Dr. Jay A. Nelson -Professor of Biology
(PDF's of some of my papers available through links from the CV)
Office: Smith 257 Laboratory: Smith
Phone: 410-704-3945 Fax: 410-704-2405
If you came here from the Biology Department Web Page, that's not the world's best picture of me, but here I am enjoying a field trip on the Chesapeake Bay with a group of NSF funded Research Experience for Undergraduates students. See below for more about my teaching program, my research on the Chesapeake Bay and undergraduate research opporunities:
Undergraduate courses: These are sample web pages to give you a flavor of the course, enrolled students will get far more extensive web pages through the university's Blackboard site
web page Biology 455 & Field trip photos
I'm also involved with teaching a summer class in physiology for seniors and graduate students taught in 2009 in Brest, Brittany, France and in 2010 in Towson, Maryland. Check out:
to see a description of the course from the French side(look for the Bulletin Boards under "Archives" in "Summer school in Physiology" )
Check out: Marine Animal Adaptation Course: June 2009, Brest France to see information about the 2009 course from the American side along with many pictures from the France course.
In 2010, the course was taught at Towson University, but also included 8 Towson University Graduate & Undergraduate students on a trip to the Gulf coast to see the scientific effort directed at assessing the Deepwater Horizon oil spill. See:
The main components of my research program involve using a fish's relative ability to swim to understand how suited it is to its environment and understanding how natural selection and acclimatization processes influence a fish's swimming ability. I also do some thermal biology, work on individual fish hypoxia tolerance and work on the biology of loricariid catfishes that breath air and are adapted to include wood in their diet.
My physiological ecology research currently focuses on these 4 tracks with their
Respective funding sources:
The major question of my European Sea Bass program is: Do laboratory measures of performance predict survival of Sea Bass (Dicentrarchus labrax) in a simulated natural environment?
- The intellectual merit of this team effort comes from its attempt to establish links between individual variance in locomotor performance, metabolic scope, hypoxia tolerance, individual physiological and biochemical characteristics, genetic relatedness and survival/growth in a simulated natural environment either with or without predation. Why is this research interesting:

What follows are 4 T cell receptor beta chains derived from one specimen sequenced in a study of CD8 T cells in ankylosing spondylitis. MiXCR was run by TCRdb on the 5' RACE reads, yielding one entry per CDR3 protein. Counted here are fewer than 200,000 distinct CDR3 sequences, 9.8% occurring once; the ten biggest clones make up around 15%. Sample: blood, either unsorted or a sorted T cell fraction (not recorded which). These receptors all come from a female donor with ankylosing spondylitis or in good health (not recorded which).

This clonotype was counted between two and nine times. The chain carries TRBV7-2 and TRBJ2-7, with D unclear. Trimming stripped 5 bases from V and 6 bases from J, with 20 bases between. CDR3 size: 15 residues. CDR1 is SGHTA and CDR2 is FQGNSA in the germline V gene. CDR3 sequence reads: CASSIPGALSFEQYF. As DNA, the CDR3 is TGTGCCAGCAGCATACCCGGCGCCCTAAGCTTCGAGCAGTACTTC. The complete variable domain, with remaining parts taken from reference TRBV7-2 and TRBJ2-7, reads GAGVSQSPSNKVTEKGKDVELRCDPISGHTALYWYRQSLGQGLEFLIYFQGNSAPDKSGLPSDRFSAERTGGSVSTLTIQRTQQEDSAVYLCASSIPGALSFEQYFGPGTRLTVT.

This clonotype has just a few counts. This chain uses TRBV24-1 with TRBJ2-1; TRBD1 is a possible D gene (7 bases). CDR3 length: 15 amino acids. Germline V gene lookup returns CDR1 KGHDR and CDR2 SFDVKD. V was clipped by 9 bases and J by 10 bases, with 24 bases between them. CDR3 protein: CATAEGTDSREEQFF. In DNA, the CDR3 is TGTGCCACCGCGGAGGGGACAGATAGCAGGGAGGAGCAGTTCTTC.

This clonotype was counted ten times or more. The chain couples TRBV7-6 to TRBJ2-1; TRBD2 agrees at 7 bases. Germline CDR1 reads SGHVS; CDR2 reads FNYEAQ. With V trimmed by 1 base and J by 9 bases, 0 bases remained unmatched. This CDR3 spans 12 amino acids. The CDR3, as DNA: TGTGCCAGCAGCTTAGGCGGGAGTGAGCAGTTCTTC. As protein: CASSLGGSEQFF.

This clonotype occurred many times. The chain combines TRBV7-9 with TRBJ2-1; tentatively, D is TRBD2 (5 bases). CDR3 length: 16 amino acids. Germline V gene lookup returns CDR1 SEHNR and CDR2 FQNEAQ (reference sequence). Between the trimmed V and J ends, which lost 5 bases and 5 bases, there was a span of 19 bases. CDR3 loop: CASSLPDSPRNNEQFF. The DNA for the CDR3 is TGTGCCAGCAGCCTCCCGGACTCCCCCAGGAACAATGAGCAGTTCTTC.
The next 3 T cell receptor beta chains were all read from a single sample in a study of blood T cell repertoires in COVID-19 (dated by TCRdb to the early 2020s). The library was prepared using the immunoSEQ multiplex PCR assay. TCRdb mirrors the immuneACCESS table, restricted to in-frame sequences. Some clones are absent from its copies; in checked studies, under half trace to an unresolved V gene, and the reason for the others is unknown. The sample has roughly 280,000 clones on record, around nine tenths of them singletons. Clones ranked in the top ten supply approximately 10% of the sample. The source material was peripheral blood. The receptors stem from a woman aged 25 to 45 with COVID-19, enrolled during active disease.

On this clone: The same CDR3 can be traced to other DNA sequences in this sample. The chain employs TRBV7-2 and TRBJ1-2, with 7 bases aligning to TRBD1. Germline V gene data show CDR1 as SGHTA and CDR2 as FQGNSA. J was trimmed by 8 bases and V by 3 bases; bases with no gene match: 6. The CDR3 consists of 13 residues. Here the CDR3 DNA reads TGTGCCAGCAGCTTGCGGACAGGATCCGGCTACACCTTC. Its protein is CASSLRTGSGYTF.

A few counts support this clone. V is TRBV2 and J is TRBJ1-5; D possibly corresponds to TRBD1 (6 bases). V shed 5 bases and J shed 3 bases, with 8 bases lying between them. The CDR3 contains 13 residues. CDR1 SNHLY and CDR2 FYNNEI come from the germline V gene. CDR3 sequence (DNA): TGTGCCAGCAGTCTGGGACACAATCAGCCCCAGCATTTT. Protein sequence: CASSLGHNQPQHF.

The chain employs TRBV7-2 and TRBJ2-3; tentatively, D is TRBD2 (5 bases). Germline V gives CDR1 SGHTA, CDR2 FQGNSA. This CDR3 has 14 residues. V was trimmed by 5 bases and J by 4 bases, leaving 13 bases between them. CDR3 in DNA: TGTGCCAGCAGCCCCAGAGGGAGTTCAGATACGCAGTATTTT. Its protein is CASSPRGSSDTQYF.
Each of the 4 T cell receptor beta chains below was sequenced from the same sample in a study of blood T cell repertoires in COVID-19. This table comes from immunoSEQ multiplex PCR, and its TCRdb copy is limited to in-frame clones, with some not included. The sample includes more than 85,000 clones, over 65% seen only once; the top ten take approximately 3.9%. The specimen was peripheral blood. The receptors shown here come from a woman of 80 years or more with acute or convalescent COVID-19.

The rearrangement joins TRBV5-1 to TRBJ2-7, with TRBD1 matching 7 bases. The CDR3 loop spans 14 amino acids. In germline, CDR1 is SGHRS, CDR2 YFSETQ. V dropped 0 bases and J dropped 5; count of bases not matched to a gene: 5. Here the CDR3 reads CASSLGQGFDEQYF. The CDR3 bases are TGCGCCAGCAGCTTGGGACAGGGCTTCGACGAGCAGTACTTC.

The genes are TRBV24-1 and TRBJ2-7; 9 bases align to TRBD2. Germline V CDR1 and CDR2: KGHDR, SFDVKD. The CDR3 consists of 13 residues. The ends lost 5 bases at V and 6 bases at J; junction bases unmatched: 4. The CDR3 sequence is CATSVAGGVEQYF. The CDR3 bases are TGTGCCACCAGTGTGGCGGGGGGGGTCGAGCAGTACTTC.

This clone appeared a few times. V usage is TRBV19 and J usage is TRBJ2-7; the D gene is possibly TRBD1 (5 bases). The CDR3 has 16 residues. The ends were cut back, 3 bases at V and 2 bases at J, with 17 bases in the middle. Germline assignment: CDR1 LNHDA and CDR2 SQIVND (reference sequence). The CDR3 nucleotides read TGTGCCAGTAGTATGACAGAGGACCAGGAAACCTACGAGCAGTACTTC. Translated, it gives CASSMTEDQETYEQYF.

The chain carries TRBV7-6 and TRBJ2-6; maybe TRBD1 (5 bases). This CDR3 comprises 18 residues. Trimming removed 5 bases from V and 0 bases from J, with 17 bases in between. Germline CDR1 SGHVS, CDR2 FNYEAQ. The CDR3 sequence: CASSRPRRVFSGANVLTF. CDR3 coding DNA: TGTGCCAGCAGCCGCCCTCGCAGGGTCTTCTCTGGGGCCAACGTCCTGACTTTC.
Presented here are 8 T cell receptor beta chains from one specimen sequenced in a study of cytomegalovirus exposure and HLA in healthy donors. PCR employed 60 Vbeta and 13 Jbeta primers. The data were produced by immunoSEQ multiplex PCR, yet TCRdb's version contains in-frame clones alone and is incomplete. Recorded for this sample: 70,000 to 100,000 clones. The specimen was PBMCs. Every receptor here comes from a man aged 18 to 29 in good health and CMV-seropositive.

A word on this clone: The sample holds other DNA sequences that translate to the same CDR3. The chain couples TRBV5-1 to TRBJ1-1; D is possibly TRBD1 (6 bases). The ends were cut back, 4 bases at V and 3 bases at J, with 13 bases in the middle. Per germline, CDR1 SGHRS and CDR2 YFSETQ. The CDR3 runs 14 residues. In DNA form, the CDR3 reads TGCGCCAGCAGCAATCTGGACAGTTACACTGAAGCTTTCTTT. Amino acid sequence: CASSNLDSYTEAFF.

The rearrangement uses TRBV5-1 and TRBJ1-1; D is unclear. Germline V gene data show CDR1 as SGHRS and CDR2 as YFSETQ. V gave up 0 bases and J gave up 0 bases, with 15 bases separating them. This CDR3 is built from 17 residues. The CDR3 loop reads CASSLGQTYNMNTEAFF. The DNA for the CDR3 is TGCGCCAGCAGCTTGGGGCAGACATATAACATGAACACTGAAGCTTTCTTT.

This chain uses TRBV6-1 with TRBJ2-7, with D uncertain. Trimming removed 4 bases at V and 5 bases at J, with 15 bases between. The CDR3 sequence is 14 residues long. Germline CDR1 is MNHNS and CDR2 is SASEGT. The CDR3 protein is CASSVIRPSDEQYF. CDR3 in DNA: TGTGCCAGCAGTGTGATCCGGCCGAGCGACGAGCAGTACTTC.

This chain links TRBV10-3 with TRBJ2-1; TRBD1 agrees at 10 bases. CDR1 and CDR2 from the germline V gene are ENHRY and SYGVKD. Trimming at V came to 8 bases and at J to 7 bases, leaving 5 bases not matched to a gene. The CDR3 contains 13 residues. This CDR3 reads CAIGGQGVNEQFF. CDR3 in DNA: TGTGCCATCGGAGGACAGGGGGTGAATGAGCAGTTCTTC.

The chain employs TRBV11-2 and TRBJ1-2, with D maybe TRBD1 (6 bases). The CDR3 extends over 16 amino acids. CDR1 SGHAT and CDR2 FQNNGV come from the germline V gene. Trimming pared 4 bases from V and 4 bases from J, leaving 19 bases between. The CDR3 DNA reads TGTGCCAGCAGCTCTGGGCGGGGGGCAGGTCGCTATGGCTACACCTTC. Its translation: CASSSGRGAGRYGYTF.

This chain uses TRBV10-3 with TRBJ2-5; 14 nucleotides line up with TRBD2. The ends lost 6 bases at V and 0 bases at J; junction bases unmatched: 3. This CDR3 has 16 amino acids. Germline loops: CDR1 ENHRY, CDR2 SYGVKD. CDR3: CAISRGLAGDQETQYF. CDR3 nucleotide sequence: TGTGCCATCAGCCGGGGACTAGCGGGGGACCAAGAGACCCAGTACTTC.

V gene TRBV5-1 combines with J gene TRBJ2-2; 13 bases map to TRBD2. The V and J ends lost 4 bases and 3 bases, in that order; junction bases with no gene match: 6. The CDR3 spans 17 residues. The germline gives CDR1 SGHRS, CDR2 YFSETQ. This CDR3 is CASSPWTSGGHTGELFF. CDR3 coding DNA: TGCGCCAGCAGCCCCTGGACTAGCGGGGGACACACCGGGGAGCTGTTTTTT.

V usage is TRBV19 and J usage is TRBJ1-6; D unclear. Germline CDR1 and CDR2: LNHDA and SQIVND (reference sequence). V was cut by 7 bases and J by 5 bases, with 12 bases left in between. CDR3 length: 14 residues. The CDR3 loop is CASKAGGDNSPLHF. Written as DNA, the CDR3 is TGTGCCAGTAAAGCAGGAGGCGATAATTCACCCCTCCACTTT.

- a) Fisheries management is in need of information that can link animal biology to capacity for production in the wild
- b) The ideas and techniques of modern evolutionary physiology should be applied to economically important fishes
This work takes place primarily in the lab of Dr. Guy Claireaux in Brest, France and at the mesocosm facility in L'Houmeau France. Here you see Guy trying to monopolize the beer supply in Barcelona. For more information about my European Sea Bass program, please click the following link:
Another main thrust of my research program has been aimed at understanding how natural variations in flow or variations in flow induced by urbanization influence the biology of a small stream cyprinid, the blacknose dace.
Here you see former undergraduate and graduate research students Kirk Gastrich and Portia Gotwalt seining dace from Gwynn's Falls, a suburban stream in Baltimore Co.
Recently, I have also been invesigating whether urbanization has influenced the thermal biology of this species. For more on my blacknose dace research please go to:
Blacknose dace Research
Currently in my lab, we also have projects aimed at understanding the impact of hypoxic zones (dead zones) in estuarine systems on fishes of the family Moronidae. This work began with European sea bass in the lab of Dr. Guy Claireaux in Brest, France, but continues in my lab with striped bass (rockfish). Using an individual approach that has been a hallmark of my research career, we are trying to find factors that contribute to an amazing level of intraspecific variance in hypoxia tolerance in both of these species. For more on my striped bass research program go to:
Striped bass (Rockfish) research
Finally, I've done some work on these interesting
nigrolineatus: type species of a genus of wood eating Loricariid
If you are interested in wood-eating fishes
or loricariids, please check out:
Click here for a synopsis of student activities in my lab,
both undergraduate & graduate:
If you are an undergraduate student, from Towson or elsewhere,
there are opportunities for you to earn money while working on
any of these interesting fish while gaining valuable research
experience. If this sounds interesting to you, please contact
Here I am out on the Chesapeake Bay, explaining ecosystem
dynamics to a group of students participating in Towson's NSF-funded
Summer Undergraduate Research in Biology (SURB):
If you would like to see some more pictures from REU field trips,
please visit my REU photo gallery:Reu
If you are interested in possibly pursuing
a Master's degree here at Towson while doing research related
to any of the above, please contact me personally or visit our
Student Web Page, where you will find out all sorts of stuff
of interest like financial aid programs, how to apply etc.
Want to get more involved in the physiological
ecology of fishes ? Probably the best organization for you to
belong to is the Physiology Section of the American Fisheries
The next meeting is in Edinburgh Scotland in the summer of 2014. (click on the link below for more information)
"International Congress on the Biology of Fishes"
E-MAIL: Click jnelson@.towson.edu
to send mail or comments.